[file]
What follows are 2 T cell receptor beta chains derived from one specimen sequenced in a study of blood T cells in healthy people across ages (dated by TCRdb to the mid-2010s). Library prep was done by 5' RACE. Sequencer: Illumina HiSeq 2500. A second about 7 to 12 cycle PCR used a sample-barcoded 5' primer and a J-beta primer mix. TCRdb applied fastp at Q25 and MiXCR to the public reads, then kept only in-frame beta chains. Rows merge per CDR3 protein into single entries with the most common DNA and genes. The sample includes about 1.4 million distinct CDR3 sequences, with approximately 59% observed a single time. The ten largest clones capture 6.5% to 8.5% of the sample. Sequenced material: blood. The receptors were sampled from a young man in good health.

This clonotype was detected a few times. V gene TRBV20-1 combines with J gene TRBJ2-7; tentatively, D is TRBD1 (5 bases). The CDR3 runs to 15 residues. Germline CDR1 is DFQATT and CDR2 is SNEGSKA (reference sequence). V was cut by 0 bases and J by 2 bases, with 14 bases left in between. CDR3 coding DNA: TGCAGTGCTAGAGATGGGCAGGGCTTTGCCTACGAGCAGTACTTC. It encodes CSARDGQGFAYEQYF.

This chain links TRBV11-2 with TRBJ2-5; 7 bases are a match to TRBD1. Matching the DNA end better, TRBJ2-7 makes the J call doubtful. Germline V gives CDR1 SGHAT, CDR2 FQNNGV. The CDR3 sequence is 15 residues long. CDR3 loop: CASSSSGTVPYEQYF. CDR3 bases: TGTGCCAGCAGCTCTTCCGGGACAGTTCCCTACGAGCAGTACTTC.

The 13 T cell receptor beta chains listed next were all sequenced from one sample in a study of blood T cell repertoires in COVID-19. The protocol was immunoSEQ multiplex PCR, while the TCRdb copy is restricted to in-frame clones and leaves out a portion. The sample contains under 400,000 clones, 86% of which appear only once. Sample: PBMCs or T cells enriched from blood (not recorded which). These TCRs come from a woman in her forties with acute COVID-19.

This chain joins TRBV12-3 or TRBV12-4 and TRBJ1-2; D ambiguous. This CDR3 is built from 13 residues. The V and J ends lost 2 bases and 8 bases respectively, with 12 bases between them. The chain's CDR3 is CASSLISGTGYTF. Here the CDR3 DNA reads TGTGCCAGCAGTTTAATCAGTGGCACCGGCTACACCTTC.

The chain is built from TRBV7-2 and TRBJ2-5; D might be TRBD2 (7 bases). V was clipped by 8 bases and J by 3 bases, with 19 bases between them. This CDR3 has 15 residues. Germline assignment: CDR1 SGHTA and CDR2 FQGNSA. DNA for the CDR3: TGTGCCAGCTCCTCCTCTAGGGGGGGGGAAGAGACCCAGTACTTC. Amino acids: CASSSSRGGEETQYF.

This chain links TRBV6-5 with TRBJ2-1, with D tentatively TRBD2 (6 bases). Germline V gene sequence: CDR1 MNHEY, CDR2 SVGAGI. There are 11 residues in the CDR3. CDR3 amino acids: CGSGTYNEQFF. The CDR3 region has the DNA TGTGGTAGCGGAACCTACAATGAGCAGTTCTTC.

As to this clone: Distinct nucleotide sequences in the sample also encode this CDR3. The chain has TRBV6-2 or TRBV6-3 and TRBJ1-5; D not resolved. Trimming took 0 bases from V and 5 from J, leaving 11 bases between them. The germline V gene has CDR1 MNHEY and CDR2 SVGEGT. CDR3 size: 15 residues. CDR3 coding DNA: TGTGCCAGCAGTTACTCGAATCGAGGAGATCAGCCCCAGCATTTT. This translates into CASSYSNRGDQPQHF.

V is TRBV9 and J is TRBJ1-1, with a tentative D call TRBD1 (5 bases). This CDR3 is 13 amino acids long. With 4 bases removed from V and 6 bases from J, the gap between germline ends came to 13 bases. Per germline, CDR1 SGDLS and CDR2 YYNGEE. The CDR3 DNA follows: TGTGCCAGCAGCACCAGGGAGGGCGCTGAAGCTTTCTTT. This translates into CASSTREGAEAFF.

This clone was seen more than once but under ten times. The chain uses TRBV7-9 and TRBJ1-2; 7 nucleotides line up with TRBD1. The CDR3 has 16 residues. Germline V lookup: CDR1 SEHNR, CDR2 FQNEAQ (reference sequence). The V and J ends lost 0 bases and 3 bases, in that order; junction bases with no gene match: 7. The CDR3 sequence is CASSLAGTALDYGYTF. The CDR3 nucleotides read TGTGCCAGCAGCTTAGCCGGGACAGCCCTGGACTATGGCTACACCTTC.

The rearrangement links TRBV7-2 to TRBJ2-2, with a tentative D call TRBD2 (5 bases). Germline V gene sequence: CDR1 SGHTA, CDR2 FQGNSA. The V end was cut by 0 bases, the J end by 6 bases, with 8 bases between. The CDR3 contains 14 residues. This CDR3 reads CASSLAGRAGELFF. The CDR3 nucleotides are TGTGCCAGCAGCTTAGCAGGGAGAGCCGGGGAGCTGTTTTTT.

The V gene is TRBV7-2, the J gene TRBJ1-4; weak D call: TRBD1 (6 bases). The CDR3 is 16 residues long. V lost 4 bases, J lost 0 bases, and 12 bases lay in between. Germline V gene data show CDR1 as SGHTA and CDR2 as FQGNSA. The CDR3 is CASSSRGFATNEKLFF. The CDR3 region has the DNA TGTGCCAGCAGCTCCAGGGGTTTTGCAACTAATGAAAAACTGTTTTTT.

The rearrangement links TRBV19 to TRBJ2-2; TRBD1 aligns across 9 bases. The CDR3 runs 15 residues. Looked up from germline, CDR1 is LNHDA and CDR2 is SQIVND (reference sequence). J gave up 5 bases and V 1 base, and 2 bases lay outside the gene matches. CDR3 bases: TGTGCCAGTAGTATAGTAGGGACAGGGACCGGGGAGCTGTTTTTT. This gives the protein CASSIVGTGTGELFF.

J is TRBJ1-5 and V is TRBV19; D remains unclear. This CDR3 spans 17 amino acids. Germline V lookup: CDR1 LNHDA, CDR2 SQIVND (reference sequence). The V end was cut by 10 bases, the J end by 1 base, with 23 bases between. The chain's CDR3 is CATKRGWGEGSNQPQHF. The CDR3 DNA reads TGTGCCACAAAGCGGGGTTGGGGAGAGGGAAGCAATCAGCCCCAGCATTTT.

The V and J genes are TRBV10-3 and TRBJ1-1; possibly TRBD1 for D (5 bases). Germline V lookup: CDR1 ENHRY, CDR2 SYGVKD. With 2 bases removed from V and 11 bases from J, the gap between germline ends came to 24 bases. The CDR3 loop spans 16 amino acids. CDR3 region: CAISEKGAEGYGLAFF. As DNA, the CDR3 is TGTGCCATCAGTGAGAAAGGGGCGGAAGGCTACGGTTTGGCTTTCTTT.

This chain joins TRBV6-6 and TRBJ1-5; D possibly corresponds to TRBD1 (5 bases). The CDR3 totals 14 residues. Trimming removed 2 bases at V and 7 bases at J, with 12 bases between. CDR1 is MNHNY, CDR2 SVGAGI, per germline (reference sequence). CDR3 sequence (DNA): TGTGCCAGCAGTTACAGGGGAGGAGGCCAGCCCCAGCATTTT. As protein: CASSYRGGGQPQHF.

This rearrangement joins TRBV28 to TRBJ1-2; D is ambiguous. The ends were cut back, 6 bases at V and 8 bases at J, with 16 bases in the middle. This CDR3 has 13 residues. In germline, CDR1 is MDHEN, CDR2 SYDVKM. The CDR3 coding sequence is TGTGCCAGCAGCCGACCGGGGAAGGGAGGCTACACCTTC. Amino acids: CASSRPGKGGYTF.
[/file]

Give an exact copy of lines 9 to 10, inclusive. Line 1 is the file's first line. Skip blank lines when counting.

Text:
V is TRBV9 and J is TRBJ1-1, with a tentative D call TRBD1 (5 bases). This CDR3 is 13 amino acids long. With 4 bases removed from V and 6 bases from J, the gap between germline ends came to 13 bases. Per germline, CDR1 SGDLS and CDR2 YYNGEE. The CDR3 DNA follows: TGTGCCAGCAGCACCAGGGAGGGCGCTGAAGCTTTCTTT. This translates into CASSTREGAEAFF.

This clone was seen more than once but under ten times. The chain uses TRBV7-9 and TRBJ1-2; 7 nucleotides line up with TRBD1. The CDR3 has 16 residues. Germline V lookup: CDR1 SEHNR, CDR2 FQNEAQ (reference sequence). The V and J ends lost 0 bases and 3 bases, in that order; junction bases with no gene match: 7. The CDR3 sequence is CASSLAGTALDYGYTF. The CDR3 nucleotides read TGTGCCAGCAGCTTAGCCGGGACAGCCCTGGACTATGGCTACACCTTC.